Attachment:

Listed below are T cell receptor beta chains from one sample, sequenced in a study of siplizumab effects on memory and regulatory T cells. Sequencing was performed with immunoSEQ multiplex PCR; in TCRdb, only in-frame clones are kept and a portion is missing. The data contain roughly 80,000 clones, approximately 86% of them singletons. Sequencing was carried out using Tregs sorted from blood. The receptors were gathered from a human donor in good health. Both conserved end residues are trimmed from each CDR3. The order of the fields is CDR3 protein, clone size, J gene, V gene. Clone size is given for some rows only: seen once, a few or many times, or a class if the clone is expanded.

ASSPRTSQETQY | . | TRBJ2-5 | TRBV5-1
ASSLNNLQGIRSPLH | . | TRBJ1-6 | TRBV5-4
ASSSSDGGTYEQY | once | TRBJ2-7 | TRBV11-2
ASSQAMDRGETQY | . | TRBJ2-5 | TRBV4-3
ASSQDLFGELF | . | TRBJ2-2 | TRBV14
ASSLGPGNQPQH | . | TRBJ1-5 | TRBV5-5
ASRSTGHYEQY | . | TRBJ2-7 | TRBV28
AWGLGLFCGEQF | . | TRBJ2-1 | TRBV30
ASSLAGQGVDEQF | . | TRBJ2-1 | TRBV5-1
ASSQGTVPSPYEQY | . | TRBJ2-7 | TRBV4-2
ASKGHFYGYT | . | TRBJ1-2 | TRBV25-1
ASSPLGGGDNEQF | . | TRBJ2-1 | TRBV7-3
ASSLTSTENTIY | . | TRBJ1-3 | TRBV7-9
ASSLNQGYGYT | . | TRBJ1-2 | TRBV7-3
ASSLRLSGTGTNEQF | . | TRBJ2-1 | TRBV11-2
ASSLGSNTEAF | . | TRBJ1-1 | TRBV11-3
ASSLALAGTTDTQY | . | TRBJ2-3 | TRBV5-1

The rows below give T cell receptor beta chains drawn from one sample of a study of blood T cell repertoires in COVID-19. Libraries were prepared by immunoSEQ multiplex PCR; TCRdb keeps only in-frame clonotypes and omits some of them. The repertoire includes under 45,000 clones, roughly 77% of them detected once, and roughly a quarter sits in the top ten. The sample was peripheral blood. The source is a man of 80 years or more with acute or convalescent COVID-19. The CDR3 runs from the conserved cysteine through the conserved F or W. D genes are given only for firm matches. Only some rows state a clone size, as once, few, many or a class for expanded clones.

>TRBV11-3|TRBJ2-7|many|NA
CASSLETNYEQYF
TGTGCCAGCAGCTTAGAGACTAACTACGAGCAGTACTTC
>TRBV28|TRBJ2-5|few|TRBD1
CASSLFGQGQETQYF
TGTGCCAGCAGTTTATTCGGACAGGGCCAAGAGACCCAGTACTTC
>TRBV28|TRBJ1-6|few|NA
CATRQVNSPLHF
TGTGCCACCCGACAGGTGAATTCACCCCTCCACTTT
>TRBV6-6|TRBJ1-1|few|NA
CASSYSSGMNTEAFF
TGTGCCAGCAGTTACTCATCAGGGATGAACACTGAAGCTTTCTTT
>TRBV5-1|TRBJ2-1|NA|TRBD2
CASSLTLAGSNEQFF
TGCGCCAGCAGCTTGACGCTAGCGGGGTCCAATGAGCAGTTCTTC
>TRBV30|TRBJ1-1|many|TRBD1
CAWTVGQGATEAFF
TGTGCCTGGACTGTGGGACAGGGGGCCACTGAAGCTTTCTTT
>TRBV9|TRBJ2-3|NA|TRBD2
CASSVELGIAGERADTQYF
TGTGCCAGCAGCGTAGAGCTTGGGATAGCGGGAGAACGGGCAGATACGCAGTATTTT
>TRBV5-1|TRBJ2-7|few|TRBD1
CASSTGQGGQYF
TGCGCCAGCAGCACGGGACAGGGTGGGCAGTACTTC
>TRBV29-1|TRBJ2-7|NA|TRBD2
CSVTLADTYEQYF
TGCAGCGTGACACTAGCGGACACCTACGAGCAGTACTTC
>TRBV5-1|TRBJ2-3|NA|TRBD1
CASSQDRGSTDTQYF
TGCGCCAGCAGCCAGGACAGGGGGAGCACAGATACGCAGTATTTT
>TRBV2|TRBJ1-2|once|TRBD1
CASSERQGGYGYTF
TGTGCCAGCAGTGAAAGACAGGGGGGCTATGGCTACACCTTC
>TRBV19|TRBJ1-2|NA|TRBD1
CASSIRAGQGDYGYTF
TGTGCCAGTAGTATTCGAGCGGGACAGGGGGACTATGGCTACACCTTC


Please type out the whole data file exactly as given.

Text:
Listed below are T cell receptor beta chains from one sample, sequenced in a study of siplizumab effects on memory and regulatory T cells. Sequencing was performed with immunoSEQ multiplex PCR; in TCRdb, only in-frame clones are kept and a portion is missing. The data contain roughly 80,000 clones, approximately 86% of them singletons. Sequencing was carried out using Tregs sorted from blood. The receptors were gathered from a human donor in good health. Both conserved end residues are trimmed from each CDR3. The order of the fields is CDR3 protein, clone size, J gene, V gene. Clone size is given for some rows only: seen once, a few or many times, or a class if the clone is expanded.

ASSPRTSQETQY | . | TRBJ2-5 | TRBV5-1
ASSLNNLQGIRSPLH | . | TRBJ1-6 | TRBV5-4
ASSSSDGGTYEQY | once | TRBJ2-7 | TRBV11-2
ASSQAMDRGETQY | . | TRBJ2-5 | TRBV4-3
ASSQDLFGELF | . | TRBJ2-2 | TRBV14
ASSLGPGNQPQH | . | TRBJ1-5 | TRBV5-5
ASRSTGHYEQY | . | TRBJ2-7 | TRBV28
AWGLGLFCGEQF | . | TRBJ2-1 | TRBV30
ASSLAGQGVDEQF | . | TRBJ2-1 | TRBV5-1
ASSQGTVPSPYEQY | . | TRBJ2-7 | TRBV4-2
ASKGHFYGYT | . | TRBJ1-2 | TRBV25-1
ASSPLGGGDNEQF | . | TRBJ2-1 | TRBV7-3
ASSLTSTENTIY | . | TRBJ1-3 | TRBV7-9
ASSLNQGYGYT | . | TRBJ1-2 | TRBV7-3
ASSLRLSGTGTNEQF | . | TRBJ2-1 | TRBV11-2
ASSLGSNTEAF | . | TRBJ1-1 | TRBV11-3
ASSLALAGTTDTQY | . | TRBJ2-3 | TRBV5-1

The rows below give T cell receptor beta chains drawn from one sample of a study of blood T cell repertoires in COVID-19. Libraries were prepared by immunoSEQ multiplex PCR; TCRdb keeps only in-frame clonotypes and omits some of them. The repertoire includes under 45,000 clones, roughly 77% of them detected once, and roughly a quarter sits in the top ten. The sample was peripheral blood. The source is a man of 80 years or more with acute or convalescent COVID-19. The CDR3 runs from the conserved cysteine through the conserved F or W. D genes are given only for firm matches. Only some rows state a clone size, as once, few, many or a class for expanded clones.

>TRBV11-3|TRBJ2-7|many|NA
CASSLETNYEQYF
TGTGCCAGCAGCTTAGAGACTAACTACGAGCAGTACTTC
>TRBV28|TRBJ2-5|few|TRBD1
CASSLFGQGQETQYF
TGTGCCAGCAGTTTATTCGGACAGGGCCAAGAGACCCAGTACTTC
>TRBV28|TRBJ1-6|few|NA
CATRQVNSPLHF
TGTGCCACCCGACAGGTGAATTCACCCCTCCACTTT
>TRBV6-6|TRBJ1-1|few|NA
CASSYSSGMNTEAFF
TGTGCCAGCAGTTACTCATCAGGGATGAACACTGAAGCTTTCTTT
>TRBV5-1|TRBJ2-1|NA|TRBD2
CASSLTLAGSNEQFF
TGCGCCAGCAGCTTGACGCTAGCGGGGTCCAATGAGCAGTTCTTC
>TRBV30|TRBJ1-1|many|TRBD1
CAWTVGQGATEAFF
TGTGCCTGGACTGTGGGACAGGGGGCCACTGAAGCTTTCTTT
>TRBV9|TRBJ2-3|NA|TRBD2
CASSVELGIAGERADTQYF
TGTGCCAGCAGCGTAGAGCTTGGGATAGCGGGAGAACGGGCAGATACGCAGTATTTT
>TRBV5-1|TRBJ2-7|few|TRBD1
CASSTGQGGQYF
TGCGCCAGCAGCACGGGACAGGGTGGGCAGTACTTC
>TRBV29-1|TRBJ2-7|NA|TRBD2
CSVTLADTYEQYF
TGCAGCGTGACACTAGCGGACACCTACGAGCAGTACTTC
>TRBV5-1|TRBJ2-3|NA|TRBD1
CASSQDRGSTDTQYF
TGCGCCAGCAGCCAGGACAGGGGGAGCACAGATACGCAGTATTTT
>TRBV2|TRBJ1-2|once|TRBD1
CASSERQGGYGYTF
TGTGCCAGCAGTGAAAGACAGGGGGGCTATGGCTACACCTTC
>TRBV19|TRBJ1-2|NA|TRBD1
CASSIRAGQGDYGYTF
TGTGCCAGTAGTATTCGAGCGGGACAGGGGGACTATGGCTACACCTTC